Of importance, too are these:
Theophrastus and Aristotle
To quote from another of those posts, this referring to Theophrastus:
July 13, 2010
Next … a class of root-cutters centred around the seaboard in the north-east corner of the Mediterranean: Antioch, Cos, and the Carian coast. The only individual about whom we know much, though, is Theophrastus of Eresus (372 bce to 286 bce), who studied first with Plato, and then with Aristotle, and who then succeeded Aristotle as head of the Peripatetic school.
Theophrastus set down his knowledge of Mediterranean and of exotic plants, of medicinal stones and perfumes in written form. The usual order, and structure, for those written works is echoed by the organisation of the VMs’ [sections]…
Theophrastus mentions cinnamon, and two different types of pepper plant, so it is clear that items of eastern materia medica (which include “spices” used in incense and perfumes) were already known to some Greeks at least in the Mediterranean,and no later than the third century bce. Theophrastus’ committing all he knew to writing was considered a little unusual, and among some sectors of the medical fraternity, there seems to have been some resentment felt. Our own times are not so different.
We are told by later commentators that Theophratus included portraits of plants in his text, and that the images were coloured, but not much more than that…
Theophrastus’ knowledge of plants, and his approach to the subject of plants, shows some influence from the Indian works which by this time were at least five hundred years older. (The Ayurvedic corpus was settled by c.800bce. The dates for Siddha medicine are somewhat less sure).
That influence in Theophrastus’ work may be due to the fact that he lived at the same time that Alexander the Great (356bce –323bce), following known roads eastward, reached the Indus, and that region from which we hear that the great medical sage of Siddha medicine, Agastya, had spread medical knowledge in India.
from D.N. O’Donovan, ‘Theophrastus, Canopus and such’, Findings (blogger).
A post of December 29th. 2011 which was written for students of mine includes a reference to the Tyche’s turreted crowns (Tuche) in relation to f.75.
To analyse the whole section would take about twelve months or more, I think – partly .. the quires are believed to be bound out of order, and partly that the narrative of the journey: the chart or map-like sections are interspersed with others, whose nature, character and reference would need a separate study.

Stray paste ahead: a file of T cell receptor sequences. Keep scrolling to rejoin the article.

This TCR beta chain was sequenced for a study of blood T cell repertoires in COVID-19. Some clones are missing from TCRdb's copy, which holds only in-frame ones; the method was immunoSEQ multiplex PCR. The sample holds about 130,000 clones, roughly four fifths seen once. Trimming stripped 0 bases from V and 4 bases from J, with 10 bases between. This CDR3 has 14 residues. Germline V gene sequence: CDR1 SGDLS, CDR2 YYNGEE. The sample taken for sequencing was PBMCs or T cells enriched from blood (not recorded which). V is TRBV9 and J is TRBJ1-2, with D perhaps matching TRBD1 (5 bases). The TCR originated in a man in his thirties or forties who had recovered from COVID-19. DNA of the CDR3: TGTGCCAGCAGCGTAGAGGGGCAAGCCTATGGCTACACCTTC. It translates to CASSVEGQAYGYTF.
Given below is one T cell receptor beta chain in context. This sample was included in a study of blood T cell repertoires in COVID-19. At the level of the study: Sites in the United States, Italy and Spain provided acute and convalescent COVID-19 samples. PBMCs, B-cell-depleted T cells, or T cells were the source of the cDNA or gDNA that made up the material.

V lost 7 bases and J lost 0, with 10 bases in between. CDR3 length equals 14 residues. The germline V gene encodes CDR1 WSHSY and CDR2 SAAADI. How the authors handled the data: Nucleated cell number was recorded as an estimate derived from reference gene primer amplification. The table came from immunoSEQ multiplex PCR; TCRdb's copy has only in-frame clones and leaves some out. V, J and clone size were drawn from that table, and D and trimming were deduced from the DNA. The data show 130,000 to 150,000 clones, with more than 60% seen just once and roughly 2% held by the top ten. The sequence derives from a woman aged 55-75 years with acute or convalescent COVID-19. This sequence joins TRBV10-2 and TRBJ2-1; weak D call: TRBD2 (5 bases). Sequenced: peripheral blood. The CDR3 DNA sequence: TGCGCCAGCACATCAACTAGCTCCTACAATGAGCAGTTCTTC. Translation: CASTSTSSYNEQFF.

The imagery in the additional folios within this section appears to me to refer to meteorology, or more exactly to astrometeorology, since discussion of times, stars, annual weather and wind-cycles and so on are all integrated in many texts, even the Periplus, which spends time describing harbour entrances and the time of year when the journey may be accomplished..
One might at least hope that the basis for the text in this section were the Meteorologies of Aristotle, or of Theophrastus or at very least of a well known Indian classic, such as that by Varahamihira, known as the Brihat Samhita.
However, if the material in these other folios is drawn from navigational lore, then it may be near impossible to translate. That its, it might be written with such brevity that even if we could attribute phonemes to the characters, it would make little more sense [without specialist input]
A detailed study of the tyche types in the same section might be worthwhile, but in my opinion would require a couple of years’ work, since it would involve comparing each crown-like head-dress in the manuscript to hundreds of coins, charts, mosaics and written works .. no shoo-in. I will put up some few tyche-figures soon.
Kauz, Ralph, Aspects of the Maritime Silk Road: From the Persian Gulf to the East China Sea (2010) pp.141-2.
So here’s the really big question: what inhibits all but a very few Voynicheros from correctly crediting and adopting work already done on this manuscript, regardless of whether it does, or doesn’t, agree with the older notion of an ‘all Latin Christian author’? Since I’ve been demonstrating the clear evidence of Hellenistic character and reference in this manuscript – continually- since I began publishing parts of my research online in 2010, and the readership is not small, nor the amount of solid evidence. Perhaps the answer is to be found in the comments offered me over the same length of time by such persons as Ellie, Rene, Helmut Winkler or in recent days, Nick Pelling. I’ll take another look at them.
 JKP posting to thread begun by Davidsch, ‘The Grecofile experience’ – forum voynich.ninja.com